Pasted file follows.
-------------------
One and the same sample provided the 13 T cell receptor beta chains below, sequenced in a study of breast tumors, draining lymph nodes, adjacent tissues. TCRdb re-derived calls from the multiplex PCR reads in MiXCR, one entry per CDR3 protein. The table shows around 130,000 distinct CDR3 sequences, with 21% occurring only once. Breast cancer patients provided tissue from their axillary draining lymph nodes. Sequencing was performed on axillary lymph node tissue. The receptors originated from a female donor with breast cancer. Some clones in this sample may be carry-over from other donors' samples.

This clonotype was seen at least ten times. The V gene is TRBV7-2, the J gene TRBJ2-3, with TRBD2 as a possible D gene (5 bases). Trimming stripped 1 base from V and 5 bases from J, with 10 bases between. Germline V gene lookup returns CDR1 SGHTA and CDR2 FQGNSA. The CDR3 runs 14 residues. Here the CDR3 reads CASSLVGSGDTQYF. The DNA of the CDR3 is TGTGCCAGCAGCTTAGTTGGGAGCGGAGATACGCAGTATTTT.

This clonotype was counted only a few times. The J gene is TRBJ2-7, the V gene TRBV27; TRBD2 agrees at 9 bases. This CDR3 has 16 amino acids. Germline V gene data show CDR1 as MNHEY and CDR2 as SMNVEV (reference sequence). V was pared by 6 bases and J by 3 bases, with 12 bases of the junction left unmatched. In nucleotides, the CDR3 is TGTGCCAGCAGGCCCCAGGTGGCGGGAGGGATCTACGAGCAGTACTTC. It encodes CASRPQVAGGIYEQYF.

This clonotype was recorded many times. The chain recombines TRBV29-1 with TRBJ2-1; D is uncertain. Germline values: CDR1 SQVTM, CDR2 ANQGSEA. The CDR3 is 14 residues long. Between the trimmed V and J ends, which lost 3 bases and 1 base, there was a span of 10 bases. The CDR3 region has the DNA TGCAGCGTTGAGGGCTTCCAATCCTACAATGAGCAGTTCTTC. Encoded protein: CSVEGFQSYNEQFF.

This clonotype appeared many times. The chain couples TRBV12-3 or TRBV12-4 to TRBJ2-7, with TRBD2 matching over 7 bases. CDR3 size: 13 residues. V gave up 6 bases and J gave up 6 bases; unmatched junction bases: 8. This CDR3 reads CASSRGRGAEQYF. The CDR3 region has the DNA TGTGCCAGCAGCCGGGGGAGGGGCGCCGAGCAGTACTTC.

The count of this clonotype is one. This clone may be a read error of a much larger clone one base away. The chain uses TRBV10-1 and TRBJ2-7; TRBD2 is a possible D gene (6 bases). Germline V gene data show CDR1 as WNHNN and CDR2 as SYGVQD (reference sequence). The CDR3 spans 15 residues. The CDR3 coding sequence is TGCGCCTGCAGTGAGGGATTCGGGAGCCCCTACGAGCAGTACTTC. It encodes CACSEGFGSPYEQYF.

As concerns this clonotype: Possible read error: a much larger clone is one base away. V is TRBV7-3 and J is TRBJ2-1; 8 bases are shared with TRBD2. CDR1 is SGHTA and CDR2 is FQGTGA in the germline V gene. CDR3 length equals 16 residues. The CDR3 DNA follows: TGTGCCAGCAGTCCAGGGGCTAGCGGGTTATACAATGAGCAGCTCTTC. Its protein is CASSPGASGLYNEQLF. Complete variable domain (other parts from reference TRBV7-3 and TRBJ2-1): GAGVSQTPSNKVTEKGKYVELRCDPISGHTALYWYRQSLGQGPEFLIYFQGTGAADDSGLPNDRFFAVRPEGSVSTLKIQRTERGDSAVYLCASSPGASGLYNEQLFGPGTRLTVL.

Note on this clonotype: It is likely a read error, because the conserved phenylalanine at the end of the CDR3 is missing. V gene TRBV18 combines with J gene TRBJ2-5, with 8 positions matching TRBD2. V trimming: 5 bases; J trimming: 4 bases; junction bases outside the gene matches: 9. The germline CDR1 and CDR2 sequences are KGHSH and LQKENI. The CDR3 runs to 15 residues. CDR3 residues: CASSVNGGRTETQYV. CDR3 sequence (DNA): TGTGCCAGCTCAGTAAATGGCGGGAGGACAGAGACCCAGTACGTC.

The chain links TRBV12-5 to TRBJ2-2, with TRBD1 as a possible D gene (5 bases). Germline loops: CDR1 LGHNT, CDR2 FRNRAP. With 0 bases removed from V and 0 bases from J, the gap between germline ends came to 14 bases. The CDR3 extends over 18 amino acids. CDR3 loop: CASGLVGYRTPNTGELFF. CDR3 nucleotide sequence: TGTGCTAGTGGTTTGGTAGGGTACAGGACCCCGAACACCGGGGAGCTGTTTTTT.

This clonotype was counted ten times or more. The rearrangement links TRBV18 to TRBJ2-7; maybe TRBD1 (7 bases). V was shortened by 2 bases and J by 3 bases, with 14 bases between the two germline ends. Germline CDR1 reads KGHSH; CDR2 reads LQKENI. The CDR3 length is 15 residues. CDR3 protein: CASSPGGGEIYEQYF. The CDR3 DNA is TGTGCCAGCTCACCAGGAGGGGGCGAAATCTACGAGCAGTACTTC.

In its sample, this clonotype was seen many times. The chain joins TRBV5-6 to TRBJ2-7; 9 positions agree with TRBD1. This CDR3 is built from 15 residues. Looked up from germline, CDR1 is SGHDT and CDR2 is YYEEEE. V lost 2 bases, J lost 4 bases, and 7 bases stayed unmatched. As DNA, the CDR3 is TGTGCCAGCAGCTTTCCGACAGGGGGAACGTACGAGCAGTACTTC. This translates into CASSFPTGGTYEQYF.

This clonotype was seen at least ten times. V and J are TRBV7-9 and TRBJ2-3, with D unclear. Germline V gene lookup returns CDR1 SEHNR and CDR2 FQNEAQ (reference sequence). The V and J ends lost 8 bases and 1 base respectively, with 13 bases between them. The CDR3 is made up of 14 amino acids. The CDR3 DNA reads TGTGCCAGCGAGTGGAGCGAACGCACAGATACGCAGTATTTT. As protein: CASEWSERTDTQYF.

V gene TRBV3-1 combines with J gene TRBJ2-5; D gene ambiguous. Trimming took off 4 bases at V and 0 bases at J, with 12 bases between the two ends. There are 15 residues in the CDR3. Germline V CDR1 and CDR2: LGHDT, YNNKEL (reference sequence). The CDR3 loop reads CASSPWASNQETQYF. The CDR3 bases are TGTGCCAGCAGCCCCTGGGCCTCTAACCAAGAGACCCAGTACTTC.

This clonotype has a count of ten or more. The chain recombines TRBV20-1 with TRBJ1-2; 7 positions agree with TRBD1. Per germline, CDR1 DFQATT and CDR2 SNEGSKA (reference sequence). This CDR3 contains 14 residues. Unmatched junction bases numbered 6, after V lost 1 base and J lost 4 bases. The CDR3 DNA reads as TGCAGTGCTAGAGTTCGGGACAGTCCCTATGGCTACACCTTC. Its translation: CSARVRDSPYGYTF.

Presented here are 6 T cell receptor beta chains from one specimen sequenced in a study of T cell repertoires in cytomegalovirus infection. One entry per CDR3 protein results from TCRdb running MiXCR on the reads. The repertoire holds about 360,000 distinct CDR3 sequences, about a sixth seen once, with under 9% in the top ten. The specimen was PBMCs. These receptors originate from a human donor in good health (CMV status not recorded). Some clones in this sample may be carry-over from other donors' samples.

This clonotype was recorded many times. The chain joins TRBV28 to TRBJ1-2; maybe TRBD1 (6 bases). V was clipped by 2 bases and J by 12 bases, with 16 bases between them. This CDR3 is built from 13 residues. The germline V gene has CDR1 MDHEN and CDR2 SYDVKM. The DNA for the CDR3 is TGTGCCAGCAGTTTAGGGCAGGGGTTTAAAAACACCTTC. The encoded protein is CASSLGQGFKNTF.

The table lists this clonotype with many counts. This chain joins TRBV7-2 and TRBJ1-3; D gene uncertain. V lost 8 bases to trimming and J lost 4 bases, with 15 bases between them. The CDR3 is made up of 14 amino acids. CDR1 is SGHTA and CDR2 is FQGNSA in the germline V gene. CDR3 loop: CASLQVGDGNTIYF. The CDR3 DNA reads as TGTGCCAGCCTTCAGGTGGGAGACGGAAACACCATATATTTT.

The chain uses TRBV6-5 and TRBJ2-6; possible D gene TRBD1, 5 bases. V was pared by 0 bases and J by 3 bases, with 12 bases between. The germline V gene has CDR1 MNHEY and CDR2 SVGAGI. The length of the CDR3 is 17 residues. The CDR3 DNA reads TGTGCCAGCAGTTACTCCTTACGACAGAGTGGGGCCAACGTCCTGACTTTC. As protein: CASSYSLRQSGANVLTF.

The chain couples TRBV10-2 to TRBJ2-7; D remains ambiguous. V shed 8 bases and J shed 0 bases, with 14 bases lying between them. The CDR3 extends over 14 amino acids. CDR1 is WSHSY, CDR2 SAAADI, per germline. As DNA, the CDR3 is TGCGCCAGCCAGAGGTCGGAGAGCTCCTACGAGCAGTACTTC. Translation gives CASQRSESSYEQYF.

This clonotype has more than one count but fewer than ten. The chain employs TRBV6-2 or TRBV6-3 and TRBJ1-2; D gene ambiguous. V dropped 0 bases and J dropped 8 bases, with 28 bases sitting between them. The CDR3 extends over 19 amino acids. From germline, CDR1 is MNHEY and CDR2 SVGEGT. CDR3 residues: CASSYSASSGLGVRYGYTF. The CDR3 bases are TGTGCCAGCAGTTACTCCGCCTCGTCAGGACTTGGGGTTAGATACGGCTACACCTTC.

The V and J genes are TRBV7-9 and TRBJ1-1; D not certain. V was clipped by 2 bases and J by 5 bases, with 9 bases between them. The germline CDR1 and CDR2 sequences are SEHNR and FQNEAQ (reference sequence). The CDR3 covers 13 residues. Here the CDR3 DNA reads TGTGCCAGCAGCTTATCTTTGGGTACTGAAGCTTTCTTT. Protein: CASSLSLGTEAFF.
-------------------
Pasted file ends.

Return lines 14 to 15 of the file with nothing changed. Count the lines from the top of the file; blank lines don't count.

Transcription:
This clonotype has a count of ten or more. The chain recombines TRBV20-1 with TRBJ1-2; 7 positions agree with TRBD1. Per germline, CDR1 DFQATT and CDR2 SNEGSKA (reference sequence). This CDR3 contains 14 residues. Unmatched junction bases numbered 6, after V lost 1 base and J lost 4 bases. The CDR3 DNA reads as TGCAGTGCTAGAGTTCGGGACAGTCCCTATGGCTACACCTTC. Its translation: CSARVRDSPYGYTF.

Presented here are 6 T cell receptor beta chains from one specimen sequenced in a study of T cell repertoires in cytomegalovirus infection. One entry per CDR3 protein results from TCRdb running MiXCR on the reads. The repertoire holds about 360,000 distinct CDR3 sequences, about a sixth seen once, with under 9% in the top ten. The specimen was PBMCs. These receptors originate from a human donor in good health (CMV status not recorded). Some clones in this sample may be carry-over from other donors' samples.